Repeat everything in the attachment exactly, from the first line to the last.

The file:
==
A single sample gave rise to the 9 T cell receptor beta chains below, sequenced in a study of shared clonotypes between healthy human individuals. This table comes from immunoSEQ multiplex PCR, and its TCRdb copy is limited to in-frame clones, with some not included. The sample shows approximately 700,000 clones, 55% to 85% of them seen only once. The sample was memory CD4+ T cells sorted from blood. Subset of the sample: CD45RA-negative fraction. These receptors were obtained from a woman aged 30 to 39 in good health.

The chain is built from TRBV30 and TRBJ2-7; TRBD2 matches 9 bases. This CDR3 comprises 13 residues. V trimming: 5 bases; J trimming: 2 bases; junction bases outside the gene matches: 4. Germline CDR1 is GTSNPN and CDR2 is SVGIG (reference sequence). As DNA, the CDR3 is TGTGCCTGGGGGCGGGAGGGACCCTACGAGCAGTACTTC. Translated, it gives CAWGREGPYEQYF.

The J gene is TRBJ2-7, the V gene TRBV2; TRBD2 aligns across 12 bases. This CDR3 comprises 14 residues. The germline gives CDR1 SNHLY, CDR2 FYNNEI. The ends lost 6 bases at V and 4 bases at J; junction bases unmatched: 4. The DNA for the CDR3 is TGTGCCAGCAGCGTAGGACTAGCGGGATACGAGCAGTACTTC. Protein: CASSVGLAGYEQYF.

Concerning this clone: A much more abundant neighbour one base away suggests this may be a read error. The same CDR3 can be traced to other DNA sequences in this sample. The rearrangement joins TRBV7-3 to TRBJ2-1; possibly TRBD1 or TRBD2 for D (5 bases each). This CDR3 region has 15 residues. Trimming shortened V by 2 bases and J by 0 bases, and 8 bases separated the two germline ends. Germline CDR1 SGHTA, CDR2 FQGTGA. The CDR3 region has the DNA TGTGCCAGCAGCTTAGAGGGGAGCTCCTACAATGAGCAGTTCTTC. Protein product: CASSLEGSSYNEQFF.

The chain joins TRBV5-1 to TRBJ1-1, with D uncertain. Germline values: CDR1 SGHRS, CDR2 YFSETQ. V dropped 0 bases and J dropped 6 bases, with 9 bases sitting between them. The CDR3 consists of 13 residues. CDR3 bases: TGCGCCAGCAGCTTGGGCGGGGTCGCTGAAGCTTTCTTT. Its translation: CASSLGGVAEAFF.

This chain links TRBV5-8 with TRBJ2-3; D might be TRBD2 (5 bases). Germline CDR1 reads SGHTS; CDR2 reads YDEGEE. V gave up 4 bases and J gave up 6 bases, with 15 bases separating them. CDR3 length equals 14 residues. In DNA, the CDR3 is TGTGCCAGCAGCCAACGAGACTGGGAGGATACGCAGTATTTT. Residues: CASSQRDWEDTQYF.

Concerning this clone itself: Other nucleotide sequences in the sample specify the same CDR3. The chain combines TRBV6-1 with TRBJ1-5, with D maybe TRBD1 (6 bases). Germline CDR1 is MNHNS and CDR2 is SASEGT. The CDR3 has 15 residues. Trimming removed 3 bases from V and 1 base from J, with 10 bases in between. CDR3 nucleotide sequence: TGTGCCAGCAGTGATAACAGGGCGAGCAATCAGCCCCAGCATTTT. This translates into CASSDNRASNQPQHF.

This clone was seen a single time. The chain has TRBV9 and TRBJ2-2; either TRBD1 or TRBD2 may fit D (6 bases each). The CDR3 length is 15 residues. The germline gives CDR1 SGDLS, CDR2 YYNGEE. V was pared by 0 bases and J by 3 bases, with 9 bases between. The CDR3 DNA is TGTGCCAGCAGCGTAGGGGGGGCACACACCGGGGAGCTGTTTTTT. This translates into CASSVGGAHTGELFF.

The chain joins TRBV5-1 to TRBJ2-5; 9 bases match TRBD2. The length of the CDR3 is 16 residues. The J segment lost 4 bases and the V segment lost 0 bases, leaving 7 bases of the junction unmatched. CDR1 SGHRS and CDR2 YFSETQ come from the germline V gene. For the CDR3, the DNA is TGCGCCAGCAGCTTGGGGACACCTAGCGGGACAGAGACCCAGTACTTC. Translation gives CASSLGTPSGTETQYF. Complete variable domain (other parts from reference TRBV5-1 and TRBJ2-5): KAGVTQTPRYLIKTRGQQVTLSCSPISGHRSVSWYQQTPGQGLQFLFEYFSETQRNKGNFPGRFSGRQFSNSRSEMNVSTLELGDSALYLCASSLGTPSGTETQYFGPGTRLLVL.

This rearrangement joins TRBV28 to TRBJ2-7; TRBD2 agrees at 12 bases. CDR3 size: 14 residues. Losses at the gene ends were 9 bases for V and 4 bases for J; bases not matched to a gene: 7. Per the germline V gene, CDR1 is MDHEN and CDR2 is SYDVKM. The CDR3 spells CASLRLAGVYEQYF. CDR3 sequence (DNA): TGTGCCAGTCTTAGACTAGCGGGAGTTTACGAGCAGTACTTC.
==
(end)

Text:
A single sample gave rise to the 9 T cell receptor beta chains below, sequenced in a study of shared clonotypes between healthy human individuals. This table comes from immunoSEQ multiplex PCR, and its TCRdb copy is limited to in-frame clones, with some not included. The sample shows approximately 700,000 clones, 55% to 85% of them seen only once. The sample was memory CD4+ T cells sorted from blood. Subset of the sample: CD45RA-negative fraction. These receptors were obtained from a woman aged 30 to 39 in good health.

The chain is built from TRBV30 and TRBJ2-7; TRBD2 matches 9 bases. This CDR3 comprises 13 residues. V trimming: 5 bases; J trimming: 2 bases; junction bases outside the gene matches: 4. Germline CDR1 is GTSNPN and CDR2 is SVGIG (reference sequence). As DNA, the CDR3 is TGTGCCTGGGGGCGGGAGGGACCCTACGAGCAGTACTTC. Translated, it gives CAWGREGPYEQYF.

The J gene is TRBJ2-7, the V gene TRBV2; TRBD2 aligns across 12 bases. This CDR3 comprises 14 residues. The germline gives CDR1 SNHLY, CDR2 FYNNEI. The ends lost 6 bases at V and 4 bases at J; junction bases unmatched: 4. The DNA for the CDR3 is TGTGCCAGCAGCGTAGGACTAGCGGGATACGAGCAGTACTTC. Protein: CASSVGLAGYEQYF.

Concerning this clone: A much more abundant neighbour one base away suggests this may be a read error. The same CDR3 can be traced to other DNA sequences in this sample. The rearrangement joins TRBV7-3 to TRBJ2-1; possibly TRBD1 or TRBD2 for D (5 bases each). This CDR3 region has 15 residues. Trimming shortened V by 2 bases and J by 0 bases, and 8 bases separated the two germline ends. Germline CDR1 SGHTA, CDR2 FQGTGA. The CDR3 region has the DNA TGTGCCAGCAGCTTAGAGGGGAGCTCCTACAATGAGCAGTTCTTC. Protein product: CASSLEGSSYNEQFF.

The chain joins TRBV5-1 to TRBJ1-1, with D uncertain. Germline values: CDR1 SGHRS, CDR2 YFSETQ. V dropped 0 bases and J dropped 6 bases, with 9 bases sitting between them. The CDR3 consists of 13 residues. CDR3 bases: TGCGCCAGCAGCTTGGGCGGGGTCGCTGAAGCTTTCTTT. Its translation: CASSLGGVAEAFF.

This chain links TRBV5-8 with TRBJ2-3; D might be TRBD2 (5 bases). Germline CDR1 reads SGHTS; CDR2 reads YDEGEE. V gave up 4 bases and J gave up 6 bases, with 15 bases separating them. CDR3 length equals 14 residues. In DNA, the CDR3 is TGTGCCAGCAGCCAACGAGACTGGGAGGATACGCAGTATTTT. Residues: CASSQRDWEDTQYF.

Concerning this clone itself: Other nucleotide sequences in the sample specify the same CDR3. The chain combines TRBV6-1 with TRBJ1-5, with D maybe TRBD1 (6 bases). Germline CDR1 is MNHNS and CDR2 is SASEGT. The CDR3 has 15 residues. Trimming removed 3 bases from V and 1 base from J, with 10 bases in between. CDR3 nucleotide sequence: TGTGCCAGCAGTGATAACAGGGCGAGCAATCAGCCCCAGCATTTT. This translates into CASSDNRASNQPQHF.

This clone was seen a single time. The chain has TRBV9 and TRBJ2-2; either TRBD1 or TRBD2 may fit D (6 bases each). The CDR3 length is 15 residues. The germline gives CDR1 SGDLS, CDR2 YYNGEE. V was pared by 0 bases and J by 3 bases, with 9 bases between. The CDR3 DNA is TGTGCCAGCAGCGTAGGGGGGGCACACACCGGGGAGCTGTTTTTT. This translates into CASSVGGAHTGELFF.

The chain joins TRBV5-1 to TRBJ2-5; 9 bases match TRBD2. The length of the CDR3 is 16 residues. The J segment lost 4 bases and the V segment lost 0 bases, leaving 7 bases of the junction unmatched. CDR1 SGHRS and CDR2 YFSETQ come from the germline V gene. For the CDR3, the DNA is TGCGCCAGCAGCTTGGGGACACCTAGCGGGACAGAGACCCAGTACTTC. Translation gives CASSLGTPSGTETQYF. Complete variable domain (other parts from reference TRBV5-1 and TRBJ2-5): KAGVTQTPRYLIKTRGQQVTLSCSPISGHRSVSWYQQTPGQGLQFLFEYFSETQRNKGNFPGRFSGRQFSNSRSEMNVSTLELGDSALYLCASSLGTPSGTETQYFGPGTRLLVL.

This rearrangement joins TRBV28 to TRBJ2-7; TRBD2 agrees at 12 bases. CDR3 size: 14 residues. Losses at the gene ends were 9 bases for V and 4 bases for J; bases not matched to a gene: 7. Per the germline V gene, CDR1 is MDHEN and CDR2 is SYDVKM. The CDR3 spells CASLRLAGVYEQYF. CDR3 sequence (DNA): TGTGCCAGTCTTAGACTAGCGGGAGTTTACGAGCAGTACTTC.